European power supply

Discussion in 'DCC & Electronics' started by stanC, Apr 24, 2007.

  1. stanC

    stanC Member

    I woulod be grateful for some advise about using European power for DCC. I will use a transformer to give my the 18 AC volts but I was wondering if the different frequency would be a problem.

  2. rogerw

    rogerw Active Member

    Are we talking about using a analog transformer?
  3. rogerw

    rogerw Active Member

    if its a 220 volt transformer the frequency will adjust to the 60 hertz of US , but the voltage would be half of the normal output
  4. Torpedo

    Torpedo Member

    What does the DCC manufacturer say regarding the voltage and frequency of the input power? You have to meet those requirements.

    Transformers do not convert frequency. They are, however, frequency sensitive, and should not be operated outside their specifications.
  5. baldwinjl

    baldwinjl Member

    This is the right question to ask. In general things that can use 60 Hz will use 50 Hz fine, but there could be exceptions. Here is an example, form the Digitrax Super Empire Builder Manual:

    TABLE I:​

    DB150 Transformer Requirements

    AC or DC........................... AC 50/60Hz ........DC

    Max Input ...........................20V RMS AC .......28V DC
    Min Input .......... ..........12V AC .............12V DC
    Optimal Input Current . ..5 Amps .............5 Amps

    Dots to get the columns to kind of line up...


  6. Biased turkey

    Biased turkey Active Member

    As a technician, I'm confused with your question.
    What do you want to do:
    1) Get some European made DCC controller and plug it in a North-American outlet
    2) Bring your US made DCC controller to Europe and plug it in an European outlet ?

    3) None of the above ?

    There is generally no problem with the frequency 50 or 60 HZ won't make much difference. The problem could be with the voltage ( 220 V in Europe vs 110 V in US and Canada ) AND with the plug style ( flat pins in US and round pins in Europe ).

    I purchased an N scale Fleischmann Digital starter set here in Canada. It came with the original German DCC controller that requires 220 V AC / 50 HZ and has 2 round style pins . I had to purchase a "special transformer " 110 V AC and a plug with flat pins on one side and a 220V with round pins receptacle on the other side.
  7. Torpedo

    Torpedo Member

    Transformers designed for a 60 Hz that are operated on 50 Hz will have a lower input impedance when operating on 50 Hz power. Because of this, the transformer will run hotter and may overheat. Transformers designed for 50/60 Hz operation will have been designed to minimize the overheating. It costs money to do this, since more iron/and/or copper is required for operation at 50 Hz than operation at 60 Hz, which is why there are more 60 Hz only transformers on the market, and they cost the manufacturers less.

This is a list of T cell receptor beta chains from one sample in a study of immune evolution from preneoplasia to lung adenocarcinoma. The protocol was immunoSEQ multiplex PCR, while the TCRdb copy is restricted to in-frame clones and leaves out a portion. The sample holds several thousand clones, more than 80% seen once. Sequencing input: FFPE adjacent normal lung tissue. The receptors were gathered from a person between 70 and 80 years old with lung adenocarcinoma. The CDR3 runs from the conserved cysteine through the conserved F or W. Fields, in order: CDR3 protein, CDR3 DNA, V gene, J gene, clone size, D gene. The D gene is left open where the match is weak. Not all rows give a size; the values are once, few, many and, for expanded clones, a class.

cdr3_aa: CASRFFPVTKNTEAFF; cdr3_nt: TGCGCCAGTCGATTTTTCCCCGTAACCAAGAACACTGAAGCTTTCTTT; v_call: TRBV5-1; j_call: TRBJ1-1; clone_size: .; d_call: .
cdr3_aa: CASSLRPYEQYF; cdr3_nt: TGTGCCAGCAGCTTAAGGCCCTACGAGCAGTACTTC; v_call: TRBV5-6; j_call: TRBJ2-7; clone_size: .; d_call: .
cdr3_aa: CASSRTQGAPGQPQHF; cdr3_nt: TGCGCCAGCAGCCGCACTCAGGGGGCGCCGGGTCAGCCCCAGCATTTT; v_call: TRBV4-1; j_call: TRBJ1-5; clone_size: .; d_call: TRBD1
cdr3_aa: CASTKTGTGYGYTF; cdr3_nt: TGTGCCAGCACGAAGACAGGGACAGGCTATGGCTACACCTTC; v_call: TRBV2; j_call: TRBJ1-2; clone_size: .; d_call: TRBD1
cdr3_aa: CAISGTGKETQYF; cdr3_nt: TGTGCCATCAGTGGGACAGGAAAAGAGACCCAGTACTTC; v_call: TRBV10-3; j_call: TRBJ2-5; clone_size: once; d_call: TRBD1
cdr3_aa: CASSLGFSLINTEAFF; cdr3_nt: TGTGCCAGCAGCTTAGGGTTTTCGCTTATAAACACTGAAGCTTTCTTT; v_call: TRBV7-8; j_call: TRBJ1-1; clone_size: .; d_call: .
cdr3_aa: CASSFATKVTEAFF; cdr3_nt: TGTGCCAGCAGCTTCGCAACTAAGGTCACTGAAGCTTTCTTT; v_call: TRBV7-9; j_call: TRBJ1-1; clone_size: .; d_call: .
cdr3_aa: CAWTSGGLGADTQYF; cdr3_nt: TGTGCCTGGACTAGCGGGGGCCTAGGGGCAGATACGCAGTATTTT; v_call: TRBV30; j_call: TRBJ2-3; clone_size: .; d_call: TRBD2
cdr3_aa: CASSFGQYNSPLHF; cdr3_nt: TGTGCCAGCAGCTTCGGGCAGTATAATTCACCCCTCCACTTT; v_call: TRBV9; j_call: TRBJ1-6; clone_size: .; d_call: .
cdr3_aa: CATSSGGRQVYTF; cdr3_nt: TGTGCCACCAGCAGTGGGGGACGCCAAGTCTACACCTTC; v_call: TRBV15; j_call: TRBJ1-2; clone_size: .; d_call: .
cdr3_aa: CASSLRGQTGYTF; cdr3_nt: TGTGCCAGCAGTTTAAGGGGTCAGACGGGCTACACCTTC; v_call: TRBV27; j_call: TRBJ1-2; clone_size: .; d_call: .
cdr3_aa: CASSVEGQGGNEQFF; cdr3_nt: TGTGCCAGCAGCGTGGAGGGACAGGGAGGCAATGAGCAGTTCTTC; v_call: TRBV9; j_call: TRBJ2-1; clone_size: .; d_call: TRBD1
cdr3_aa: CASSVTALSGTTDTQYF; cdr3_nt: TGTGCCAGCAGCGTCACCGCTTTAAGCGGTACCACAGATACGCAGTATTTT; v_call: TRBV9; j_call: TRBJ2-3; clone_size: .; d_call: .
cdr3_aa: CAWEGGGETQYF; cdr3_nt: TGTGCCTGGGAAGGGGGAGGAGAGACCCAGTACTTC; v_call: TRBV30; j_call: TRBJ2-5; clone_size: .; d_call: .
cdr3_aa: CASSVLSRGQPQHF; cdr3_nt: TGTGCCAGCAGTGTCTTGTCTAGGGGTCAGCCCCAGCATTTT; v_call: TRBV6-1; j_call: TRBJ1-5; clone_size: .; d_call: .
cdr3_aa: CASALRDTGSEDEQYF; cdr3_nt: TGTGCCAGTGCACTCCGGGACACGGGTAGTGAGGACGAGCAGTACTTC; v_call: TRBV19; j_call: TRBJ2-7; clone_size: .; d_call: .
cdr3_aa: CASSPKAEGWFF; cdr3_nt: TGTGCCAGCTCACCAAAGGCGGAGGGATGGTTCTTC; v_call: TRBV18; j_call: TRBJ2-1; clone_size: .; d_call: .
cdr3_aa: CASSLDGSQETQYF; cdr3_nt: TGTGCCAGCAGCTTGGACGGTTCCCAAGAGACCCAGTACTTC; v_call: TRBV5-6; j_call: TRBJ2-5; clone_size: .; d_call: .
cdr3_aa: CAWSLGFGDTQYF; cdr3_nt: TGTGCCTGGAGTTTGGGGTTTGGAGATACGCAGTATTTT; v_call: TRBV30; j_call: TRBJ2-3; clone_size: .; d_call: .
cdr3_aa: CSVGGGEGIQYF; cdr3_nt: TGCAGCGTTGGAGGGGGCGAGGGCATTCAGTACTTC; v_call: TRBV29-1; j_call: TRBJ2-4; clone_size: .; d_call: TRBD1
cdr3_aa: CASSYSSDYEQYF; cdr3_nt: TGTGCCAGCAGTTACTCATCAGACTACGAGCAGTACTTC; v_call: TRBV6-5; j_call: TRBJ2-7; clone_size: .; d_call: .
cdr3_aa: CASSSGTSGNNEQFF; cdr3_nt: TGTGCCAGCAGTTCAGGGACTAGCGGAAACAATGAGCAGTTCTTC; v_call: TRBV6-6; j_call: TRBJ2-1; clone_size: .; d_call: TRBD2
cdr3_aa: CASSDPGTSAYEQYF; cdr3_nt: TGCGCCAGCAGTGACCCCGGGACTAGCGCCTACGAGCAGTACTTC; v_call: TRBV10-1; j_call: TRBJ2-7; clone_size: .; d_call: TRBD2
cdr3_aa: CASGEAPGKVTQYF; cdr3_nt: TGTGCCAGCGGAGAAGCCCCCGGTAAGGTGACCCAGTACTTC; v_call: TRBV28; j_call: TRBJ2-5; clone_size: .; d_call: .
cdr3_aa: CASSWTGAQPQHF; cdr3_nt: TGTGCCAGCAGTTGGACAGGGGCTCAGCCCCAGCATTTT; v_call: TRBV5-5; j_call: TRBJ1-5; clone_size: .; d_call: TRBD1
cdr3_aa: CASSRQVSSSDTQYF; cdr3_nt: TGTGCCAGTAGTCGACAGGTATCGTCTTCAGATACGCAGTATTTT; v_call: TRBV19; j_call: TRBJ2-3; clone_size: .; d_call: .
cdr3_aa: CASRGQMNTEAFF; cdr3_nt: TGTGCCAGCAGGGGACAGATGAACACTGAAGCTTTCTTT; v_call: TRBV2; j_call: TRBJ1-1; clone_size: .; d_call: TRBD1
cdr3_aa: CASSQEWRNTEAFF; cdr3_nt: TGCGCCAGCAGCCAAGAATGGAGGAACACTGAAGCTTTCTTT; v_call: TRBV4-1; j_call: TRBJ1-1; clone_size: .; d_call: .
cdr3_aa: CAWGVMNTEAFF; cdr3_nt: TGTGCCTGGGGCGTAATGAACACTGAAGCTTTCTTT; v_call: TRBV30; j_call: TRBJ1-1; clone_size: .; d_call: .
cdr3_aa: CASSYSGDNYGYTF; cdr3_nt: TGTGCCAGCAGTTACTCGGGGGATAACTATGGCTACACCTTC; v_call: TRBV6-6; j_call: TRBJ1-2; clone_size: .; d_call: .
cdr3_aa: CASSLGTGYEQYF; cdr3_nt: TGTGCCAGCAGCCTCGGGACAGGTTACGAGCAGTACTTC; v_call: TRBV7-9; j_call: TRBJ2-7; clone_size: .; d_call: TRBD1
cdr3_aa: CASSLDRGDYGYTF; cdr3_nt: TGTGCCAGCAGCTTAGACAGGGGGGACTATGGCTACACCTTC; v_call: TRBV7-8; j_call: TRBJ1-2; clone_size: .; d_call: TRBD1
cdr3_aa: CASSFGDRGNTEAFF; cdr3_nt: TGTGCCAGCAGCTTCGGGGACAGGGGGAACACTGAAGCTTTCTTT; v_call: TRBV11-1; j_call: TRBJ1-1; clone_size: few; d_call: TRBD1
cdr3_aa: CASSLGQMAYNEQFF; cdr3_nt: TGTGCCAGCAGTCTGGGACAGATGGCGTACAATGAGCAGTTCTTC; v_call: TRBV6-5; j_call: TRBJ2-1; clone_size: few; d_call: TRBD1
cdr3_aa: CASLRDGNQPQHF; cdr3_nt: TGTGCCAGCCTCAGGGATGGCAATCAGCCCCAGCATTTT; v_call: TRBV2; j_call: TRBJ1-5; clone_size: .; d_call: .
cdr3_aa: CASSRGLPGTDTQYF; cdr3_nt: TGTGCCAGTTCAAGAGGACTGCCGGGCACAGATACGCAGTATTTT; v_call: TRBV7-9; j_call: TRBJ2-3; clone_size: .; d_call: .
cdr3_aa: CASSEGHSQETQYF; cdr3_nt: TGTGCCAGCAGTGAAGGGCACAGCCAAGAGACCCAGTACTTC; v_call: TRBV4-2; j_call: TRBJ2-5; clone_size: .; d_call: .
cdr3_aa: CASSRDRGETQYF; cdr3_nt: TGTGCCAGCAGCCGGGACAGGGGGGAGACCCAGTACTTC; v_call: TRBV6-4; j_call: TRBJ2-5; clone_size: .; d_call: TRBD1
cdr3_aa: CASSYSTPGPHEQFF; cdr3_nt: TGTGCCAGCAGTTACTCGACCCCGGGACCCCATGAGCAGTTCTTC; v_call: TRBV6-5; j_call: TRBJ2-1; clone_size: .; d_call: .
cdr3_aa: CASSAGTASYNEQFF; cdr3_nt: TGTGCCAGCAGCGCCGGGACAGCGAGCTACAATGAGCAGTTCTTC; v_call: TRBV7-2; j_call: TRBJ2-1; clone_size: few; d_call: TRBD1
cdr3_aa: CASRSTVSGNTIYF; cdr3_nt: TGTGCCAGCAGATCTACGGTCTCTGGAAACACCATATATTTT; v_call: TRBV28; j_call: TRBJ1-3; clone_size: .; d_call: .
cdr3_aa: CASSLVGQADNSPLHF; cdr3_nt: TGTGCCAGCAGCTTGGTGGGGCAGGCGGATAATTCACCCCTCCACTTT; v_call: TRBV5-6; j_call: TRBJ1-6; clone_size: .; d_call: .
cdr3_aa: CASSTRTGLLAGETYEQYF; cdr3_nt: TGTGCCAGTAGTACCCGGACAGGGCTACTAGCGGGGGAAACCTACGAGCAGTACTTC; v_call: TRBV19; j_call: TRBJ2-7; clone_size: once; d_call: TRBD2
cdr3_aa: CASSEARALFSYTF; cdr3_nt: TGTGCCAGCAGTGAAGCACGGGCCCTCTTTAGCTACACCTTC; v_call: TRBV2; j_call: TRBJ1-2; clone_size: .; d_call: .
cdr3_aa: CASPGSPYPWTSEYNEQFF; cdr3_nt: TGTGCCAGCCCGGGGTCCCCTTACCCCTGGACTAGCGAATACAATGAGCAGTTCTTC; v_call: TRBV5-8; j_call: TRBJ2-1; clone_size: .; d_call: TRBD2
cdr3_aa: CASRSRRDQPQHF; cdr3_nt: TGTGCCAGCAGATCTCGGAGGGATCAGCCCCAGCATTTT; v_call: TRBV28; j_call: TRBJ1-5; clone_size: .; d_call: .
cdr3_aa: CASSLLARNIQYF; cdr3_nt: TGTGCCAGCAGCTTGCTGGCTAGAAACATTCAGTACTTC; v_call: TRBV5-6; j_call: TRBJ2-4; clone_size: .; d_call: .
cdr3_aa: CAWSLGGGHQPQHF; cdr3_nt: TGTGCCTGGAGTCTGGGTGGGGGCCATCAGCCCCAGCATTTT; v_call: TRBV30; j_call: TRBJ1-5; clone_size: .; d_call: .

Bottom line: Both the equipment and the step down transformer must be rated for 50 Hz operation, or you run the risk of damaging the equipment. It may not happen, but then again, it may. :cry:
  8. 60103

    60103 Pooh Bah

    I think Stan was asking if the output from a European transformer at 50 Hertz would be acceptable input to a DCC power unit.
    I've always wondered similar things, if a different hertz in the power supply would affect electronic circuits that work with high frequencies (or is the power converted to DC before it becomes megahertz?)
  9. stanC

    stanC Member

    Thanks for the reply. My answer is none of the above. I need to first connect to the power pack and the instructions call for a 16 v input
    Regards Stan
  10. stanC

    stanC Member

    Thanks for the reply. I followed your suggestion and checked the WEB site of a supplie. Now I need help with the reply which I have copied below.

    For HO scale smaller, a 15 or 16V AC or DC transformer is ideal. In order for the LV101 PowerStation to deliver its full rated capacity, the transformer also needs to be able to deliver a minimum of 65 VA. Use a suitable, UL listed transformer designed for model trains. The allowed maximum effective output voltage of the transformers must not exceed 18V AC or DC.
    Does that mean that it does not matter if AC or DC is used. It also seems that the question of frequency is not relevent
    Help with this would be much appreciated
    Regards to all Stan
  11. pgandw

    pgandw Active Member